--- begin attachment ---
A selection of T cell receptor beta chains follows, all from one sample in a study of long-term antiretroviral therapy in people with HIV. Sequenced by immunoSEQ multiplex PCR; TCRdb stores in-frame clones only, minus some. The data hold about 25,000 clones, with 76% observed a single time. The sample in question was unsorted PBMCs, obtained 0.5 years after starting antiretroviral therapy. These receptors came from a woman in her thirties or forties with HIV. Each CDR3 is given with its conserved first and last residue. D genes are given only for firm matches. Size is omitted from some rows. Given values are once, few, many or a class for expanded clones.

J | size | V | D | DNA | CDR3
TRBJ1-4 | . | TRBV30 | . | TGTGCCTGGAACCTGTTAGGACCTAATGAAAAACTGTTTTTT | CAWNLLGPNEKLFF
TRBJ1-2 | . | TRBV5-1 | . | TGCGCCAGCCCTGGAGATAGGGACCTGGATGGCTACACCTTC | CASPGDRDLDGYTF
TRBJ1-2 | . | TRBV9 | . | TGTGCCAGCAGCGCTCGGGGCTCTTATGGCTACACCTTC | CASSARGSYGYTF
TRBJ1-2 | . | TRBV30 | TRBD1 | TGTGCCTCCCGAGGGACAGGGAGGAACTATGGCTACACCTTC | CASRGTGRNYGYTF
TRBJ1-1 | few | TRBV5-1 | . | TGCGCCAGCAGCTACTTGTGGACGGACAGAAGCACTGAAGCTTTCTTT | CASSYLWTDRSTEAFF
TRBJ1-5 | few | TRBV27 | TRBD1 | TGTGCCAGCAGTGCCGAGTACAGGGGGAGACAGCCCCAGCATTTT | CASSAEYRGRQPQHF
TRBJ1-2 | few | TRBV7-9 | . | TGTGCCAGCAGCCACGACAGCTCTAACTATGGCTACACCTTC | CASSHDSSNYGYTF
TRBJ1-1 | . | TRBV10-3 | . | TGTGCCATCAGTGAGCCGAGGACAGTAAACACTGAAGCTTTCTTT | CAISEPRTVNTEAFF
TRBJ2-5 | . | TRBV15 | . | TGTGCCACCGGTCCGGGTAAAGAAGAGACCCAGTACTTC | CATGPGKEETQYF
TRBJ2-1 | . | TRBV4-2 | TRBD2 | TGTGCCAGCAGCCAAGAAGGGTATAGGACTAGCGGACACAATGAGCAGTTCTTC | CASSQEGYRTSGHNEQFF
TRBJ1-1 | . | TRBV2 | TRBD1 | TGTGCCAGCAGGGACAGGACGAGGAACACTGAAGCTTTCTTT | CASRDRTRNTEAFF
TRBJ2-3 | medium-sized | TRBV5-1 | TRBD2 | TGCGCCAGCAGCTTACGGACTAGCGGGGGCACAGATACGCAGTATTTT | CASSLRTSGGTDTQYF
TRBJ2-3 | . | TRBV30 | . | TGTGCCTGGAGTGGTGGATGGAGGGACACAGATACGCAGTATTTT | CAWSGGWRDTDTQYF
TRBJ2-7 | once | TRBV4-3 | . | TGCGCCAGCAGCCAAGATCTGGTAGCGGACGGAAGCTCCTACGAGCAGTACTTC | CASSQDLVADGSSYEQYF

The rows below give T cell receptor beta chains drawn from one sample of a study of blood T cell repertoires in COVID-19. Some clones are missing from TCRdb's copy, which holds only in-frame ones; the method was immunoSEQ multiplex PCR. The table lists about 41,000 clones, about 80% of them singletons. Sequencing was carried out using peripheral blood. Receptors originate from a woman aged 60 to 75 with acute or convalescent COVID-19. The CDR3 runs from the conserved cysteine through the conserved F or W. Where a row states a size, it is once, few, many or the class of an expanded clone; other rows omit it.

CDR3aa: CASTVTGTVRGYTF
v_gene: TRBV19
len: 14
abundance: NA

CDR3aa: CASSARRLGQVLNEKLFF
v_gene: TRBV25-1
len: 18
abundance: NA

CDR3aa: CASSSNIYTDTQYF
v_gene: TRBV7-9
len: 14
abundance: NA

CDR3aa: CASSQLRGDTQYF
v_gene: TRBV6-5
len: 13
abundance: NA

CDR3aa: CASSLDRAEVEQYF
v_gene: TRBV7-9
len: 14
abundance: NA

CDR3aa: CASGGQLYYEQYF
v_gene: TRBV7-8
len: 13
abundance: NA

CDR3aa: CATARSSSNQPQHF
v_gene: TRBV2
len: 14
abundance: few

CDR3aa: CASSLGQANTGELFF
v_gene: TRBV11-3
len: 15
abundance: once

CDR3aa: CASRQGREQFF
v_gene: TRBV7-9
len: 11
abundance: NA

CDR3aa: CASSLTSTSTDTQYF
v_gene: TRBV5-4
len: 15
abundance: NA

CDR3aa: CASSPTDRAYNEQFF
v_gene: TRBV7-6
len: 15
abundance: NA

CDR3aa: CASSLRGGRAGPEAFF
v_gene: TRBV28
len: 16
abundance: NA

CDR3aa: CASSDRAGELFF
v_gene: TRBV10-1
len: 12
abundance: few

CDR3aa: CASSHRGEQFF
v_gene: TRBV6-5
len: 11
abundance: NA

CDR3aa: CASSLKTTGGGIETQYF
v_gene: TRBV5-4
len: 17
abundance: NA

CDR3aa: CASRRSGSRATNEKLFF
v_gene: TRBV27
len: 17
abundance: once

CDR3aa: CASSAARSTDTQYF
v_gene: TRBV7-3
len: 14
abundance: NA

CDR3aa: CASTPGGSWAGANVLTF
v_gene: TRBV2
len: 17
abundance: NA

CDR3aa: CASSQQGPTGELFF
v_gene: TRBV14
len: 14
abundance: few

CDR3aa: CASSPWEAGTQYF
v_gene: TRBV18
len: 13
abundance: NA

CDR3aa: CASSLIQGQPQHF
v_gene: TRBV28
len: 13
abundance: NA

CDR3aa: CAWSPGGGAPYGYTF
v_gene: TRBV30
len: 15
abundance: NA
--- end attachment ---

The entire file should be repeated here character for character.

A selection of T cell receptor beta chains follows, all from one sample in a study of long-term antiretroviral therapy in people with HIV. Sequenced by immunoSEQ multiplex PCR; TCRdb stores in-frame clones only, minus some. The data hold about 25,000 clones, with 76% observed a single time. The sample in question was unsorted PBMCs, obtained 0.5 years after starting antiretroviral therapy. These receptors came from a woman in her thirties or forties with HIV. Each CDR3 is given with its conserved first and last residue. D genes are given only for firm matches. Size is omitted from some rows. Given values are once, few, many or a class for expanded clones.

J | size | V | D | DNA | CDR3
TRBJ1-4 | . | TRBV30 | . | TGTGCCTGGAACCTGTTAGGACCTAATGAAAAACTGTTTTTT | CAWNLLGPNEKLFF
TRBJ1-2 | . | TRBV5-1 | . | TGCGCCAGCCCTGGAGATAGGGACCTGGATGGCTACACCTTC | CASPGDRDLDGYTF
TRBJ1-2 | . | TRBV9 | . | TGTGCCAGCAGCGCTCGGGGCTCTTATGGCTACACCTTC | CASSARGSYGYTF
TRBJ1-2 | . | TRBV30 | TRBD1 | TGTGCCTCCCGAGGGACAGGGAGGAACTATGGCTACACCTTC | CASRGTGRNYGYTF
TRBJ1-1 | few | TRBV5-1 | . | TGCGCCAGCAGCTACTTGTGGACGGACAGAAGCACTGAAGCTTTCTTT | CASSYLWTDRSTEAFF
TRBJ1-5 | few | TRBV27 | TRBD1 | TGTGCCAGCAGTGCCGAGTACAGGGGGAGACAGCCCCAGCATTTT | CASSAEYRGRQPQHF
TRBJ1-2 | few | TRBV7-9 | . | TGTGCCAGCAGCCACGACAGCTCTAACTATGGCTACACCTTC | CASSHDSSNYGYTF
TRBJ1-1 | . | TRBV10-3 | . | TGTGCCATCAGTGAGCCGAGGACAGTAAACACTGAAGCTTTCTTT | CAISEPRTVNTEAFF
TRBJ2-5 | . | TRBV15 | . | TGTGCCACCGGTCCGGGTAAAGAAGAGACCCAGTACTTC | CATGPGKEETQYF
TRBJ2-1 | . | TRBV4-2 | TRBD2 | TGTGCCAGCAGCCAAGAAGGGTATAGGACTAGCGGACACAATGAGCAGTTCTTC | CASSQEGYRTSGHNEQFF
TRBJ1-1 | . | TRBV2 | TRBD1 | TGTGCCAGCAGGGACAGGACGAGGAACACTGAAGCTTTCTTT | CASRDRTRNTEAFF
TRBJ2-3 | medium-sized | TRBV5-1 | TRBD2 | TGCGCCAGCAGCTTACGGACTAGCGGGGGCACAGATACGCAGTATTTT | CASSLRTSGGTDTQYF
TRBJ2-3 | . | TRBV30 | . | TGTGCCTGGAGTGGTGGATGGAGGGACACAGATACGCAGTATTTT | CAWSGGWRDTDTQYF
TRBJ2-7 | once | TRBV4-3 | . | TGCGCCAGCAGCCAAGATCTGGTAGCGGACGGAAGCTCCTACGAGCAGTACTTC | CASSQDLVADGSSYEQYF

The rows below give T cell receptor beta chains drawn from one sample of a study of blood T cell repertoires in COVID-19. Some clones are missing from TCRdb's copy, which holds only in-frame ones; the method was immunoSEQ multiplex PCR. The table lists about 41,000 clones, about 80% of them singletons. Sequencing was carried out using peripheral blood. Receptors originate from a woman aged 60 to 75 with acute or convalescent COVID-19. The CDR3 runs from the conserved cysteine through the conserved F or W. Where a row states a size, it is once, few, many or the class of an expanded clone; other rows omit it.

CDR3aa: CASTVTGTVRGYTF
v_gene: TRBV19
len: 14
abundance: NA

CDR3aa: CASSARRLGQVLNEKLFF
v_gene: TRBV25-1
len: 18
abundance: NA

CDR3aa: CASSSNIYTDTQYF
v_gene: TRBV7-9
len: 14
abundance: NA

CDR3aa: CASSQLRGDTQYF
v_gene: TRBV6-5
len: 13
abundance: NA

CDR3aa: CASSLDRAEVEQYF
v_gene: TRBV7-9
len: 14
abundance: NA

CDR3aa: CASGGQLYYEQYF
v_gene: TRBV7-8
len: 13
abundance: NA

CDR3aa: CATARSSSNQPQHF
v_gene: TRBV2
len: 14
abundance: few

CDR3aa: CASSLGQANTGELFF
v_gene: TRBV11-3
len: 15
abundance: once

CDR3aa: CASRQGREQFF
v_gene: TRBV7-9
len: 11
abundance: NA

CDR3aa: CASSLTSTSTDTQYF
v_gene: TRBV5-4
len: 15
abundance: NA

CDR3aa: CASSPTDRAYNEQFF
v_gene: TRBV7-6
len: 15
abundance: NA

CDR3aa: CASSLRGGRAGPEAFF
v_gene: TRBV28
len: 16
abundance: NA

CDR3aa: CASSDRAGELFF
v_gene: TRBV10-1
len: 12
abundance: few

CDR3aa: CASSHRGEQFF
v_gene: TRBV6-5
len: 11
abundance: NA

CDR3aa: CASSLKTTGGGIETQYF
v_gene: TRBV5-4
len: 17
abundance: NA

CDR3aa: CASRRSGSRATNEKLFF
v_gene: TRBV27
len: 17
abundance: once

CDR3aa: CASSAARSTDTQYF
v_gene: TRBV7-3
len: 14
abundance: NA

CDR3aa: CASTPGGSWAGANVLTF
v_gene: TRBV2
len: 17
abundance: NA

CDR3aa: CASSQQGPTGELFF
v_gene: TRBV14
len: 14
abundance: few

CDR3aa: CASSPWEAGTQYF
v_gene: TRBV18
len: 13
abundance: NA

CDR3aa: CASSLIQGQPQHF
v_gene: TRBV28
len: 13
abundance: NA

CDR3aa: CAWSPGGGAPYGYTF
v_gene: TRBV30
len: 15
abundance: NA